for backlash anyway. It has the same number of teeth, so no additional
resolution either (not that we need it).

But the main reason is that it is more troublesome to print out, for no real
advantage, so I kept the traditional spur gears. You can print a
herringbone if you wish as an upgrade.

Wade pusher (extruder upper body)

Here we go:

It is a modified Accessible Wade extruder, mainly the holes were adjusted.
It is more accurate and compatible with
v4 hotend.

Here is how the gears, idler and wade upper body will come together:

The complete setup

The complete extruder assembled with carriage. Everything mounted:

You can see the setup is standing on two M8 nuts, so the
hotend is lower by just enough distance then the two fans.
It is optimised for the minimum height, so you have the
maximum printing height possible*.

Here are some more pictures, it is kind of rotating:)


You could have build this extruder setup from about february of this year (2012).
If someone would have published this extruder setup back in time, it
would have saved me some unnecessary circles.
So I hope you (dear Reader) find this article equally useful,
what I would have found it, if it was existed back then.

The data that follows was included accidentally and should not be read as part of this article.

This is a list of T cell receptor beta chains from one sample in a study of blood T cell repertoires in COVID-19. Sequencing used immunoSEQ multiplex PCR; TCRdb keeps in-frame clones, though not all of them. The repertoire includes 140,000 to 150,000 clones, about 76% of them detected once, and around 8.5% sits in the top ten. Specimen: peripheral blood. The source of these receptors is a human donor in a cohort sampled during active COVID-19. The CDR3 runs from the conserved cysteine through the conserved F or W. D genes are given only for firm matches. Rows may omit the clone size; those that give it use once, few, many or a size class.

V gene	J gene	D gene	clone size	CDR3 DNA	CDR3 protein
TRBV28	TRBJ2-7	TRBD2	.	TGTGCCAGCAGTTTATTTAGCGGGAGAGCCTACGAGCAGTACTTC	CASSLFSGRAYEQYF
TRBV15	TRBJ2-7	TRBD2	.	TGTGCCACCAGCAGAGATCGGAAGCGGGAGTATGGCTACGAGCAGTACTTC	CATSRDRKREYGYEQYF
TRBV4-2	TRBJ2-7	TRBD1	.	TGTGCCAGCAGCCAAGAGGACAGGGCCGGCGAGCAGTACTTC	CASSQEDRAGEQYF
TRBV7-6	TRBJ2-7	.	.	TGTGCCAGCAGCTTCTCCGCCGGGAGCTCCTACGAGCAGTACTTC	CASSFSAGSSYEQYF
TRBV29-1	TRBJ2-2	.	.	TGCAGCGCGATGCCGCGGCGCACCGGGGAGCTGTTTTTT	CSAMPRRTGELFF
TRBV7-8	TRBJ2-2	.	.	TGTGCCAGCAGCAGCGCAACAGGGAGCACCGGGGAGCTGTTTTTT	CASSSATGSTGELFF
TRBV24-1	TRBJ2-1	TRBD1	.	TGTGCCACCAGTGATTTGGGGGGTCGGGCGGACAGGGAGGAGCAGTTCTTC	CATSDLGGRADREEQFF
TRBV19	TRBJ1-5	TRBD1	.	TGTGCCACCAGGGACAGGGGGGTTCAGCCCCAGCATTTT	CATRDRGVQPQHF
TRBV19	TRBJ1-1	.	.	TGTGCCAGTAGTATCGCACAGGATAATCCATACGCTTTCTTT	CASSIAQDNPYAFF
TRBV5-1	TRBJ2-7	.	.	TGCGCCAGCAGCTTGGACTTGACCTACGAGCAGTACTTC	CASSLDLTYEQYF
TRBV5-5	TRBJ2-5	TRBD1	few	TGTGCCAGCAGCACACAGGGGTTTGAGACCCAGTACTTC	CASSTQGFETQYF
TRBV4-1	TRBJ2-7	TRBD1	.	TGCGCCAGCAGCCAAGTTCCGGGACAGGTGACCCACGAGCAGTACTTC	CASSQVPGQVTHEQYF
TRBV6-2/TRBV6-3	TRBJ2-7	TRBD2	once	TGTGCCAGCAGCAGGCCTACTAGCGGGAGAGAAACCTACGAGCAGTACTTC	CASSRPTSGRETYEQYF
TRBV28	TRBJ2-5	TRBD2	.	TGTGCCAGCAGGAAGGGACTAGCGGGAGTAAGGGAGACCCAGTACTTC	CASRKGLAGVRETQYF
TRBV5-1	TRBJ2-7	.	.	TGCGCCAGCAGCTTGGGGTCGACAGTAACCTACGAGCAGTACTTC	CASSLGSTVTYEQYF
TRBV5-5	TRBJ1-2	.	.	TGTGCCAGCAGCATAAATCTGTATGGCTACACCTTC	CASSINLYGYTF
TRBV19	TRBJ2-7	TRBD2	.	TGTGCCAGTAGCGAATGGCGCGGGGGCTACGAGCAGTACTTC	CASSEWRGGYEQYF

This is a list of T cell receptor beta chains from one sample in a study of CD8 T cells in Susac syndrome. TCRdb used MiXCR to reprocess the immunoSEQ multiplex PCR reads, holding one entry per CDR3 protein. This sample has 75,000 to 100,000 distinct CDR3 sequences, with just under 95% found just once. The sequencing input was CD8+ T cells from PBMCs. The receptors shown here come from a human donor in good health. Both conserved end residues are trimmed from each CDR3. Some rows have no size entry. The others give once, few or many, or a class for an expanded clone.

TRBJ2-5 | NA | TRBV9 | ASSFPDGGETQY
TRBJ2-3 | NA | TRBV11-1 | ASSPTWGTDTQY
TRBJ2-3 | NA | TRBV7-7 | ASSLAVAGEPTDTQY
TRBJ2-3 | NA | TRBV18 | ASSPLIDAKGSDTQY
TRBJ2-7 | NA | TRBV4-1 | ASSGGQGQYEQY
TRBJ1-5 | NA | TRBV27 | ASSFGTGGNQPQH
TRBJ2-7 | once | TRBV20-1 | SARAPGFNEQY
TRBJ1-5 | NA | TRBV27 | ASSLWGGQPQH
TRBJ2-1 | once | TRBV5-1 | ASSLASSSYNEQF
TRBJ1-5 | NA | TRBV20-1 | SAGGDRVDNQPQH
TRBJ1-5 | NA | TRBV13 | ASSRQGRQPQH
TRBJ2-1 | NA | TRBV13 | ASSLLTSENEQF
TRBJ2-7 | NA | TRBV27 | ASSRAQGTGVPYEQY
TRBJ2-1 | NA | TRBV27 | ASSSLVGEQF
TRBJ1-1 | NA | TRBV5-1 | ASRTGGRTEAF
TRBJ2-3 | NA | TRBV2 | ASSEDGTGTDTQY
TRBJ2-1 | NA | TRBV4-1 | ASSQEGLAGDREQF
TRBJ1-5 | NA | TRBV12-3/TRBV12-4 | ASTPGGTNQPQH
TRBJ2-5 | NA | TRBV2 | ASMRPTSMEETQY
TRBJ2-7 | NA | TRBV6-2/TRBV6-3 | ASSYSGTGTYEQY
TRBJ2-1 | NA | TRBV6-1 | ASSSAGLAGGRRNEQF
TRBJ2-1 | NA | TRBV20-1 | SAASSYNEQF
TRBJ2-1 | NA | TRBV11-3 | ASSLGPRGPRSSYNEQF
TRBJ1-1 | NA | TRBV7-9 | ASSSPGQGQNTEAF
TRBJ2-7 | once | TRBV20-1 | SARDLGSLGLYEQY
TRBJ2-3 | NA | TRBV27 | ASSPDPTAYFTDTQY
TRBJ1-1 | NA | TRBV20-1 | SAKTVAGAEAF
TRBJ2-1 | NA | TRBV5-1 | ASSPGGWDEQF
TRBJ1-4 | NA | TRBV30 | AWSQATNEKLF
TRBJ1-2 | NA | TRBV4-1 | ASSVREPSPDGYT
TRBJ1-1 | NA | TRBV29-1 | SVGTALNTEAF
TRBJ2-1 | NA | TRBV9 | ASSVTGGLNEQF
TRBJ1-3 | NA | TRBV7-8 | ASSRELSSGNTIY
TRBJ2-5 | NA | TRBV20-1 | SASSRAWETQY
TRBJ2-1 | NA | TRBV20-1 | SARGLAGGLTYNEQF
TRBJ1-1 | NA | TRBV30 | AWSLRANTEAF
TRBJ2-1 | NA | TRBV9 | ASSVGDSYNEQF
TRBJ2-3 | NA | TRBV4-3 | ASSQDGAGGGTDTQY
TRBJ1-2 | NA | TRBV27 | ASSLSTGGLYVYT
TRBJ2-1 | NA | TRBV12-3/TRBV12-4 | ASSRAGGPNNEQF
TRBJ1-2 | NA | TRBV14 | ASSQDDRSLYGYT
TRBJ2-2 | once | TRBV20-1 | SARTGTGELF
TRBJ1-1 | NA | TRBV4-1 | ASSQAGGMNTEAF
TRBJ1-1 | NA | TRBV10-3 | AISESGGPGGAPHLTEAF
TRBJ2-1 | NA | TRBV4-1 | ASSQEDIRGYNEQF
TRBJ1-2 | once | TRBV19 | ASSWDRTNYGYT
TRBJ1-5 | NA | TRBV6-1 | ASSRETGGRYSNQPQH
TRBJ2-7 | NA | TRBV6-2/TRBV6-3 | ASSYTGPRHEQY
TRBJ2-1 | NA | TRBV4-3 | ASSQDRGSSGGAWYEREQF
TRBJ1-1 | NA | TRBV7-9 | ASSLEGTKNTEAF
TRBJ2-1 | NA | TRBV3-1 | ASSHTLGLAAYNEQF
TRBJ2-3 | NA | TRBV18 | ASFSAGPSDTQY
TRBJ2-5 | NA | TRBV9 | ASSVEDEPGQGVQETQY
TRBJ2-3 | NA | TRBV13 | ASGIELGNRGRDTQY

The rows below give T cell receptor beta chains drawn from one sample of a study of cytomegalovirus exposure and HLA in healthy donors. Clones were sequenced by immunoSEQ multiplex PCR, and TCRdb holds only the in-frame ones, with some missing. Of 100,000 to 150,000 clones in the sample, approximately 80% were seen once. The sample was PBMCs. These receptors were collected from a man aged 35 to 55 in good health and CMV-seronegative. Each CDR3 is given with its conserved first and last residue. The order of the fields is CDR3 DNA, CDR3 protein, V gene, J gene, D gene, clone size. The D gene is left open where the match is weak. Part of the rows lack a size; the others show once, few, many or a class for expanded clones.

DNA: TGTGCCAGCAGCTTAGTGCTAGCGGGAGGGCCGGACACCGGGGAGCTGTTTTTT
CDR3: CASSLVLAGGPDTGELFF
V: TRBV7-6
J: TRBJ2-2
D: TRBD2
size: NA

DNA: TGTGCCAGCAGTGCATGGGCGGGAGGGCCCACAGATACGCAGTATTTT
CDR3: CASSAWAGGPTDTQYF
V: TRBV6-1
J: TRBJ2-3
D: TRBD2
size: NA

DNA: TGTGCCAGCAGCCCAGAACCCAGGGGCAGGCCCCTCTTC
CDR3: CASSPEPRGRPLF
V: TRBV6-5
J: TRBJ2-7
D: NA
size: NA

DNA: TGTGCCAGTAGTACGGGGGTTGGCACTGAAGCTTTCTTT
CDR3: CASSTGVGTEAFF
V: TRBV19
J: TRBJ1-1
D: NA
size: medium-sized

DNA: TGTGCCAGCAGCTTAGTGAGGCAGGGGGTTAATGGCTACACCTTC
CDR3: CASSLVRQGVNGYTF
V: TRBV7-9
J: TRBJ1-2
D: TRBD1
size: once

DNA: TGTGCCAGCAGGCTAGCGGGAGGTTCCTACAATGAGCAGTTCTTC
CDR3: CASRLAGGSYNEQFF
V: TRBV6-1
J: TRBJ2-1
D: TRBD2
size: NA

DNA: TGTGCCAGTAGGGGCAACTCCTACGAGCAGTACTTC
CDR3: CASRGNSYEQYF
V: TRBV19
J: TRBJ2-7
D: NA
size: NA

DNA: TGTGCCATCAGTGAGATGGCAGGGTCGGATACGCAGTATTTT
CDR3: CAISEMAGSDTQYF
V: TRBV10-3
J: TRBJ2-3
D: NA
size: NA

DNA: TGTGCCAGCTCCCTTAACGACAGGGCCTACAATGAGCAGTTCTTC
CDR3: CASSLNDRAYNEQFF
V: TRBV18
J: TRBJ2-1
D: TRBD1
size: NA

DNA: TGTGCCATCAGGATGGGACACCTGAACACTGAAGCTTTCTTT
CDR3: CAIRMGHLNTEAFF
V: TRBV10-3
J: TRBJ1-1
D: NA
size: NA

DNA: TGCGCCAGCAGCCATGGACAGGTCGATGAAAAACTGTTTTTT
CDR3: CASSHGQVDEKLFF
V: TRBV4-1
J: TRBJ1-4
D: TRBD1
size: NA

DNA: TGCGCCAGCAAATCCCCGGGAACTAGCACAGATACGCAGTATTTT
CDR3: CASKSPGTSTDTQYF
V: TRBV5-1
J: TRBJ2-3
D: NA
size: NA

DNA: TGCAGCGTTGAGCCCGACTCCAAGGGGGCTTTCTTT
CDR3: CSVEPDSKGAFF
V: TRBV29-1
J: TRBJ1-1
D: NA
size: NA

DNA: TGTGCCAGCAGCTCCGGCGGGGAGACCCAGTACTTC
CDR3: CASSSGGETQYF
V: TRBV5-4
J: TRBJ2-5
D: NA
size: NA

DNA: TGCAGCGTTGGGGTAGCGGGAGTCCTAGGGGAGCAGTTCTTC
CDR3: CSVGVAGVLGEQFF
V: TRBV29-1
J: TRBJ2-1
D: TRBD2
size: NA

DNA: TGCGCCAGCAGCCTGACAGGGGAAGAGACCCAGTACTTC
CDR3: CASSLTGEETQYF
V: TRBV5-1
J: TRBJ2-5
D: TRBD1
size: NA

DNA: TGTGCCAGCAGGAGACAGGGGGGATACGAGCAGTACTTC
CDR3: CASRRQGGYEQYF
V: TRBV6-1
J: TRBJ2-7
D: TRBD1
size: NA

Printing quality

If you want to check what is possible
with our v4
hotend in regard of printing quality, or you want a trouble free
extruder setup, then go get one!

As a remainder, here it is the wade pusher printed in white:
(the white is the easiest to photograph, every irregularities are shown)

Im fairly happy with the overall printing quality, you can see it as
our current state of the art at 0.3mm layer height.

No worries, even finer layer height is possible, so it is not the
limit of what v4 is capable of.


Grab the complete setup here.

I think Im able to print one full set per week, and for start I have
3 full sets. I know it is limited, but it is not intended for general
public, just for the quality enthusiastic and those who want
a working printer first and a DIY machine second.

I have some leftover pictures, which would be too bad to miss out:)

And even moar:

I change slightly the commenting policy. I will close the commenting after a week of the date of publishing to prevent spams leaking through.

But in all occasion, please prefer the mailing list.

After the above deadline, any further discussion can only happen on the mailing list, in this thread.

Comments (6) Trackbacks (1)
  1. Nice setup, I am really happy I found this detailed article, thank you!
    I still fear the hotend is fragile, at least that tiny tube looks fragile.